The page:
In 2005, there were outbreaks of febrile polyarthritis due to Chikungunya virus (CHIKV) in the Comoros Islands. CHIKV then spread to other islands in the Indian Ocean: La Réunion, Mauritius, Seychelles and Madagascar. These outbreaks revealed the lack of surveillance and preparedness of Madagascar and other countries. Thus, it was decided in 2007 to establish a syndrome-based surveillance network to monitor dengue-like illness.
This study aims to evaluate the use of capillary blood samples blotted on filter papers for molecular diagnosis of CHIKV infection. Venous blood samples can be difficult to obtain and the shipment of serum in appropriate temperature conditions is too costly for most developing countries.
Methodology and principal findings
Venous blood and dried-blood blotted on filter paper (DBFP) were collected during the last CHIKV outbreak in Madagascar (2010) and as part of our routine surveillance of dengue-like illness. All samples were tested by real-time RT-PCR and results with serum and DBFP samples were compared for each patient. The sensitivity and specificity of tests performed with DBFP, relative to those with venous samples (defined as 100%) were 93.1% (95% CI:[84.7–97.7]) and 94.4% (95% CI:[88.3–97.7]), respectively. The Kappa coefficient 0.87 (95% CI:[0.80–0.94]) was excellent.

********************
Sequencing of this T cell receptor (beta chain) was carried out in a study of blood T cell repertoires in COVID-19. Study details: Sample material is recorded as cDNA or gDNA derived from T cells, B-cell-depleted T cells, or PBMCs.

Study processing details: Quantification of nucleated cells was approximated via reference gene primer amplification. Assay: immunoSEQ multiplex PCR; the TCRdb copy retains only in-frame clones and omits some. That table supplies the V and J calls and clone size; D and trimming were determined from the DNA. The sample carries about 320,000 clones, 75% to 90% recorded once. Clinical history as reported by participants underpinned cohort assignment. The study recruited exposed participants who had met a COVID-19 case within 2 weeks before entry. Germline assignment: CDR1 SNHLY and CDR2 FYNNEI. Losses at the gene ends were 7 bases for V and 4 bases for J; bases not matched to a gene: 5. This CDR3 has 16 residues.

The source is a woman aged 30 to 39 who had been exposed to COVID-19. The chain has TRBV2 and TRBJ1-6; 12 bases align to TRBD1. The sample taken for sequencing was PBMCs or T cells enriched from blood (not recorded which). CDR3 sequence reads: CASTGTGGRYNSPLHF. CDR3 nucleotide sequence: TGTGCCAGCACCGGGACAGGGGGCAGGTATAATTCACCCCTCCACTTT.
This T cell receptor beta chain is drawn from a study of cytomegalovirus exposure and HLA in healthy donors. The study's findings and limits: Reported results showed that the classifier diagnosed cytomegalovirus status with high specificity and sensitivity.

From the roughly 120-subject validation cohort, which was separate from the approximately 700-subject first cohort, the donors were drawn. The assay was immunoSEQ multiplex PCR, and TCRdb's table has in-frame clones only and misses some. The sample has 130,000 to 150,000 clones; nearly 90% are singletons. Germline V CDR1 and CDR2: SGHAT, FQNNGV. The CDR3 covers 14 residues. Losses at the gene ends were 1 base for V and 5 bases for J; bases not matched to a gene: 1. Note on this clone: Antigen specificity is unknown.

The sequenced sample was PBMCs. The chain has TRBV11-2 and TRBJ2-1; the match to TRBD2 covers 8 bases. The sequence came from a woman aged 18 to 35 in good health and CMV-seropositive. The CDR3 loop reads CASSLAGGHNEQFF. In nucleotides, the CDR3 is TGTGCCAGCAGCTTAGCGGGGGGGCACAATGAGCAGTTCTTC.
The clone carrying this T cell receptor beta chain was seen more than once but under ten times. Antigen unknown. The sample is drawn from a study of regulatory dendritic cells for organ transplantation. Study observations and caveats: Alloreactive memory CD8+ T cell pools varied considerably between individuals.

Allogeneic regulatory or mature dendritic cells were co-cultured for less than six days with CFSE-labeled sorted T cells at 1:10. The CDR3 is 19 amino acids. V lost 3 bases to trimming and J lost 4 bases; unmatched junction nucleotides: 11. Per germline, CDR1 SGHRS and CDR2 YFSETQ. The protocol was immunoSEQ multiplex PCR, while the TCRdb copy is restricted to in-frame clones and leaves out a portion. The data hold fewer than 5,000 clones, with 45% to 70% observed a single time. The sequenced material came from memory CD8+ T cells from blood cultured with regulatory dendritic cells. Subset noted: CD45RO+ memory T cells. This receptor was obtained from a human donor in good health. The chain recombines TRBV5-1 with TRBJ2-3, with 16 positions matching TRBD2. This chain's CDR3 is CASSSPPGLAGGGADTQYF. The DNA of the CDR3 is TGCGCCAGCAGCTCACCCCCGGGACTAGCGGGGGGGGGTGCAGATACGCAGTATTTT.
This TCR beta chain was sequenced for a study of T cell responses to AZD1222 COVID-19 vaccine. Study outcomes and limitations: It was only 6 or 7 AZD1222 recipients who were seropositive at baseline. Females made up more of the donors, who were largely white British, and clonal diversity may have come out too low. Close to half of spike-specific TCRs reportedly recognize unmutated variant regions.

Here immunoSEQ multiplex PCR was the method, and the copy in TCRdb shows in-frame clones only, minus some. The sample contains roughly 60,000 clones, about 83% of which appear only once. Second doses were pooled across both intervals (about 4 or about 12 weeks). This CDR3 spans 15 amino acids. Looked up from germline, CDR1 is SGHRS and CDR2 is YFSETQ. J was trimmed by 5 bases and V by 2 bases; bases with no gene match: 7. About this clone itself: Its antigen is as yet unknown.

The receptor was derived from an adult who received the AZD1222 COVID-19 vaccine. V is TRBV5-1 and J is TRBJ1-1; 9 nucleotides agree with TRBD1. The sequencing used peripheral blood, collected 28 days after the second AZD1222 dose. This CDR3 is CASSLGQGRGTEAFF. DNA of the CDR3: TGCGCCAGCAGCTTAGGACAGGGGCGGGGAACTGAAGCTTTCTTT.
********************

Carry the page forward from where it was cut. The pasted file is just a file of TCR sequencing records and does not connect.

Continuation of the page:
This study shows that DBFP specimens can be used as a cost-effective alternative sampling method for the surveillance and monitoring of CHIKV circulation and emergence in developing countries, and probably also for other arboviruses. The loss of sensitivity is insignificant and involved a very small number of patients, all with low viral loads. Whether viruses can be isolated from dried blood spots remains to be determined.
Chikungunya is a mosquito-transmitted viral disease. No treatment is currently available. The only way to prevent infection is to avoid mosquito bites. Surveillance of circulation by early diagnosis is useful to prevent or limit outbreak. CHIKV, like all RNA viruses, is heat-labile. Consequently, confirmatory diagnosis classically requires blood samples that are transported in appropriate conditions (i.e. at 4°C within 48 hours, in liquid nitrogen, or frozen at −80°C and transported on dry ice) to prevent false negative results. This is not always possible in field conditions in low income countries. Dried blood spots are already used to diagnose parasitic, bacterial and viral infection. We compared venous sample to dried blood sample to make diagnosis of Chikungunya infection. We demonstrate the usefulness of this sampling method for the molecular diagnosis of Chikungunya infection. In particular, dried blood spots were very nearly as suitable as frozen serum specimens for the diagnosis of recent infection by CHIKV.